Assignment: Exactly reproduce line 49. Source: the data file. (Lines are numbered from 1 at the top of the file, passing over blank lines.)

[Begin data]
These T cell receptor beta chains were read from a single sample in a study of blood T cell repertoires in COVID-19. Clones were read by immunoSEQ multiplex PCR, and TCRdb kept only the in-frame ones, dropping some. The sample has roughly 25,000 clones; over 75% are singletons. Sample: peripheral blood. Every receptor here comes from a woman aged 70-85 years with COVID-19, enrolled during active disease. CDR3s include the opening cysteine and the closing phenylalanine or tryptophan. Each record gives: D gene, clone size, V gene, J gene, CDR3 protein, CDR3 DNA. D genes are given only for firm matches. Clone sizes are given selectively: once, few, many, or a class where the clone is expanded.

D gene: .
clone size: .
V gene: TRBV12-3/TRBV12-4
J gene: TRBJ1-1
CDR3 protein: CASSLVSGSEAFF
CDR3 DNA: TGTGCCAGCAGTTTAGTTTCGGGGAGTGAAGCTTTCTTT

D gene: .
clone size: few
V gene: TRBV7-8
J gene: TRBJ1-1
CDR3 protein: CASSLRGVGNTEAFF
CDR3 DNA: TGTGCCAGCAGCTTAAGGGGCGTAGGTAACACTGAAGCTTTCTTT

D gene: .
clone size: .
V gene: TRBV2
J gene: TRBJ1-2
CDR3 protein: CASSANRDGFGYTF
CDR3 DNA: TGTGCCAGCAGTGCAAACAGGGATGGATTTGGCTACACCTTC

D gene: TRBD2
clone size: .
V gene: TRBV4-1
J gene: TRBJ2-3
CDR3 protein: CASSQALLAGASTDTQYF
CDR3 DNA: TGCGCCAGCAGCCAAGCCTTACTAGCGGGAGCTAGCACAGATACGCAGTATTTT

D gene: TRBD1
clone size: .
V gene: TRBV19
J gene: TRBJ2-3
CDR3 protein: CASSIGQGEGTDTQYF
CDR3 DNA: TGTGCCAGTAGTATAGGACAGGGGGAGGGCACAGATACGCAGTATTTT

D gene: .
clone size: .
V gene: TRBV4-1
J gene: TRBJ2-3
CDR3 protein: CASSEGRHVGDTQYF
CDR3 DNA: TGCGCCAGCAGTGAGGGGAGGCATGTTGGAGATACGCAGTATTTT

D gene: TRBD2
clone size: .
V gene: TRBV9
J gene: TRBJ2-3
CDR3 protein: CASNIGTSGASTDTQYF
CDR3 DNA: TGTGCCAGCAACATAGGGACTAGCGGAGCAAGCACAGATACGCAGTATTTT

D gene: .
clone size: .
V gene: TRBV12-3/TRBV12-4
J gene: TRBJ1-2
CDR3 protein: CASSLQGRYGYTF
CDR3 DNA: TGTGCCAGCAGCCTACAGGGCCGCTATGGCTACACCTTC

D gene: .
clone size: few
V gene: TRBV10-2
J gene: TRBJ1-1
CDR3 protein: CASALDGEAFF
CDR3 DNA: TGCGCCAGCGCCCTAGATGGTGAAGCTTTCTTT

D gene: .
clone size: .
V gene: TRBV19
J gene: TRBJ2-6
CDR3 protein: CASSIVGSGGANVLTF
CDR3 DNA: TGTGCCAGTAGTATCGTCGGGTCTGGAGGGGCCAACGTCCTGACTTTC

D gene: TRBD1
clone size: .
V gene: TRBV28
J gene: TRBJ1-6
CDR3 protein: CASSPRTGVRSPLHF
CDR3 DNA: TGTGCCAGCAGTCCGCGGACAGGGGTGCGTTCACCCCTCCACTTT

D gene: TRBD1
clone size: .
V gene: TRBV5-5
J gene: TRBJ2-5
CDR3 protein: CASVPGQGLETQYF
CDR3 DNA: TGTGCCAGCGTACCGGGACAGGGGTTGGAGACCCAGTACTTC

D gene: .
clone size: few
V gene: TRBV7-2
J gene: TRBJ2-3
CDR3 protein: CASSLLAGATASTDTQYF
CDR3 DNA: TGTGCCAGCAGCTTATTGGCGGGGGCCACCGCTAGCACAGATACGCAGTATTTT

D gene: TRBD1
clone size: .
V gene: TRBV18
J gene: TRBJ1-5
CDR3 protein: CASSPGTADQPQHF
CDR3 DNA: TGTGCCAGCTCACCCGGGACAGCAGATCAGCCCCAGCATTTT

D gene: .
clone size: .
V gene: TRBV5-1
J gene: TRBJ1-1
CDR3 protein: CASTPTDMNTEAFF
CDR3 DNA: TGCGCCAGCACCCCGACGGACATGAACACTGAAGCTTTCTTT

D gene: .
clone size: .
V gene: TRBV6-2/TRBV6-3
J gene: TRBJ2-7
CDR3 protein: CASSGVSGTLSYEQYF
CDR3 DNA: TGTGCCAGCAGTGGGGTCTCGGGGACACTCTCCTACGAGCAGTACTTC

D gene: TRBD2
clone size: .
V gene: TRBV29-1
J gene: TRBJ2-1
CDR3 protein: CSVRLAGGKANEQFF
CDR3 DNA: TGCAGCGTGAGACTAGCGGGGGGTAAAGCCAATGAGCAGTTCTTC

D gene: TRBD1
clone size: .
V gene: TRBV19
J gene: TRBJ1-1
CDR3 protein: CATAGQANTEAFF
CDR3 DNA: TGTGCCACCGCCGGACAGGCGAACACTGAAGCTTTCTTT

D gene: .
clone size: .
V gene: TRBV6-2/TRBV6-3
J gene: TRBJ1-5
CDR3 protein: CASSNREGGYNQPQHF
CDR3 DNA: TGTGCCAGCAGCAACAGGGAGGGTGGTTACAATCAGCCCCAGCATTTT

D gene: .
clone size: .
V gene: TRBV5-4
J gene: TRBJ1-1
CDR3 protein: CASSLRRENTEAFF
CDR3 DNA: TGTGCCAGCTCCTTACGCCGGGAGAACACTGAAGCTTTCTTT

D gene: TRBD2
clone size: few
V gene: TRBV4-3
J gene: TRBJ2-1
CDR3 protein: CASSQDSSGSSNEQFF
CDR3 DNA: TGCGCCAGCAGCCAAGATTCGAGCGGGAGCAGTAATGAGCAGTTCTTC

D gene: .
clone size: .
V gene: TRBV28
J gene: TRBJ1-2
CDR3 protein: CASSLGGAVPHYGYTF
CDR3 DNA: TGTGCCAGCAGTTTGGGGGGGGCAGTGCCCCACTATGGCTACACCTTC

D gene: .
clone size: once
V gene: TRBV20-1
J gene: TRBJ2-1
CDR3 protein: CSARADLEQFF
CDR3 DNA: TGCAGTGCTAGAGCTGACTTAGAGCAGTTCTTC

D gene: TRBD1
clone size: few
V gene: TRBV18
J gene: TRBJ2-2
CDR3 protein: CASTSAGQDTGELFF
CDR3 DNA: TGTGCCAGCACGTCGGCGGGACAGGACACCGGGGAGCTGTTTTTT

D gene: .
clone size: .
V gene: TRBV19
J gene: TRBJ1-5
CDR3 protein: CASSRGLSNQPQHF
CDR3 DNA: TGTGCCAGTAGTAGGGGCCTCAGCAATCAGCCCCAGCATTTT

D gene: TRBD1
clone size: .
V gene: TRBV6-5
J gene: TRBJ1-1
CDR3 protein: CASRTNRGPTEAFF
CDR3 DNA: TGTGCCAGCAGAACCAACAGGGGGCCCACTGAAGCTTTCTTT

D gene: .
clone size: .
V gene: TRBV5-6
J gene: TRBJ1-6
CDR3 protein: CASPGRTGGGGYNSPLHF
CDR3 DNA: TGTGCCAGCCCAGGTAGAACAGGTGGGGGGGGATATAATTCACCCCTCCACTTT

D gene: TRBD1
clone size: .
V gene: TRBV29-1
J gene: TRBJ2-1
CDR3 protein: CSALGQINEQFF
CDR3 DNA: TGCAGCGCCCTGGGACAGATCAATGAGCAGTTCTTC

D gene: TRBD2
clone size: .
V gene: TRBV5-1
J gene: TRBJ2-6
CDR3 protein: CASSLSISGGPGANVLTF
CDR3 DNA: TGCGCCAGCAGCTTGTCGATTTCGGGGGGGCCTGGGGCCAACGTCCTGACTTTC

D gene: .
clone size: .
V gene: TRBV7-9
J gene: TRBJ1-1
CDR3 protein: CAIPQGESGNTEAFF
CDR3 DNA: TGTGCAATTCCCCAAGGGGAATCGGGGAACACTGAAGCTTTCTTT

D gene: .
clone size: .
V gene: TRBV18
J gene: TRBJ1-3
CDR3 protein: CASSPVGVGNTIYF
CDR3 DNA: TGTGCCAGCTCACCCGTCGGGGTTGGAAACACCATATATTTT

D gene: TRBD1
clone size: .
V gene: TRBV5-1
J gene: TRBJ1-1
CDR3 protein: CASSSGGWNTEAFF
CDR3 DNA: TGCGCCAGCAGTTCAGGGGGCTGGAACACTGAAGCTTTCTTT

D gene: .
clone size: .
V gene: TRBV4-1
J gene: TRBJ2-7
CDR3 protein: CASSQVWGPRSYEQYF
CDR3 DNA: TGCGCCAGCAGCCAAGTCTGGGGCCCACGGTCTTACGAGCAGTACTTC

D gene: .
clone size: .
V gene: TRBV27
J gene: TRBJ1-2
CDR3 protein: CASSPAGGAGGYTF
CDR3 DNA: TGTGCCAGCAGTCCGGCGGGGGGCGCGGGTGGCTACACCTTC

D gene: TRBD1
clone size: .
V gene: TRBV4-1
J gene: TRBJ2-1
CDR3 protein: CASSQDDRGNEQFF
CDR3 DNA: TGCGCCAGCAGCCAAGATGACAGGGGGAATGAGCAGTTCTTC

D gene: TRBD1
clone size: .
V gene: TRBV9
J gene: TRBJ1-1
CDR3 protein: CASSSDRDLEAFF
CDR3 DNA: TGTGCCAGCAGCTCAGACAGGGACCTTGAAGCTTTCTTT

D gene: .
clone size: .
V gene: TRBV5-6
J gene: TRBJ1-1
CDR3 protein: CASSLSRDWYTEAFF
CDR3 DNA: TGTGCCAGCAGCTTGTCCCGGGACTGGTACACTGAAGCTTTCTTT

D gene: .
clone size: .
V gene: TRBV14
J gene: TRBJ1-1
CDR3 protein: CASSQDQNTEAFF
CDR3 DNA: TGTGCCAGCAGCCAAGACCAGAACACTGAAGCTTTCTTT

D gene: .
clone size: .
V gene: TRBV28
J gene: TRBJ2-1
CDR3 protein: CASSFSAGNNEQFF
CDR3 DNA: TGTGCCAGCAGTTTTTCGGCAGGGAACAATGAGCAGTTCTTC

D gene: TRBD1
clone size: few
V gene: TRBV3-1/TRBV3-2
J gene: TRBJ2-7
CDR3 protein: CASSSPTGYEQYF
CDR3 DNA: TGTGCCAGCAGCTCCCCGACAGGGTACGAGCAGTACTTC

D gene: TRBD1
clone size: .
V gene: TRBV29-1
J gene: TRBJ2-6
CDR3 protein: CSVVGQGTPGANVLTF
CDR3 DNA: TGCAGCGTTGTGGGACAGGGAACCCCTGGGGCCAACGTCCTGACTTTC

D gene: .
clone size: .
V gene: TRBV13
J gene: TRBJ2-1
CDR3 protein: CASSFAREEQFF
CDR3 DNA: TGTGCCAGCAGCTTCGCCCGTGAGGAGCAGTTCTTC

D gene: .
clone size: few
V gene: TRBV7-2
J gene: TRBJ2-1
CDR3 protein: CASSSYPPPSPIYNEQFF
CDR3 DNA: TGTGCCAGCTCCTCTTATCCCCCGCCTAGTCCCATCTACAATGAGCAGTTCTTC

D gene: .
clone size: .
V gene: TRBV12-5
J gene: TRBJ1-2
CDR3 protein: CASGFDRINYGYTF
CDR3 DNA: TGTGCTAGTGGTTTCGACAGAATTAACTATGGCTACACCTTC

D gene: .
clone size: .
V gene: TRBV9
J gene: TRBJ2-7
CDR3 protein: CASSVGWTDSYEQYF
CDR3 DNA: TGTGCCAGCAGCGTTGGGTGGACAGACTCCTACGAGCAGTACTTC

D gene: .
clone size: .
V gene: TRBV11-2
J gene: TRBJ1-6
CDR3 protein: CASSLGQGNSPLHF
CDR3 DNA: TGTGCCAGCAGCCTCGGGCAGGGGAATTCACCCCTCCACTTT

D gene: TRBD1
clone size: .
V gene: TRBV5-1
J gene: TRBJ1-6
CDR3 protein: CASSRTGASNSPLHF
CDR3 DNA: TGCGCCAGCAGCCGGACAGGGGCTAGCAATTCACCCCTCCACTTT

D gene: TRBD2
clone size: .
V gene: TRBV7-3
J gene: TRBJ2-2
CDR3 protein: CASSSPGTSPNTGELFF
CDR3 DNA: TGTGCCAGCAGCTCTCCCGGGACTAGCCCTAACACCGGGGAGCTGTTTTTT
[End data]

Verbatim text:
CDR3 DNA: TGTGCCAGCAGCCTACAGGGCCGCTATGGCTACACCTTC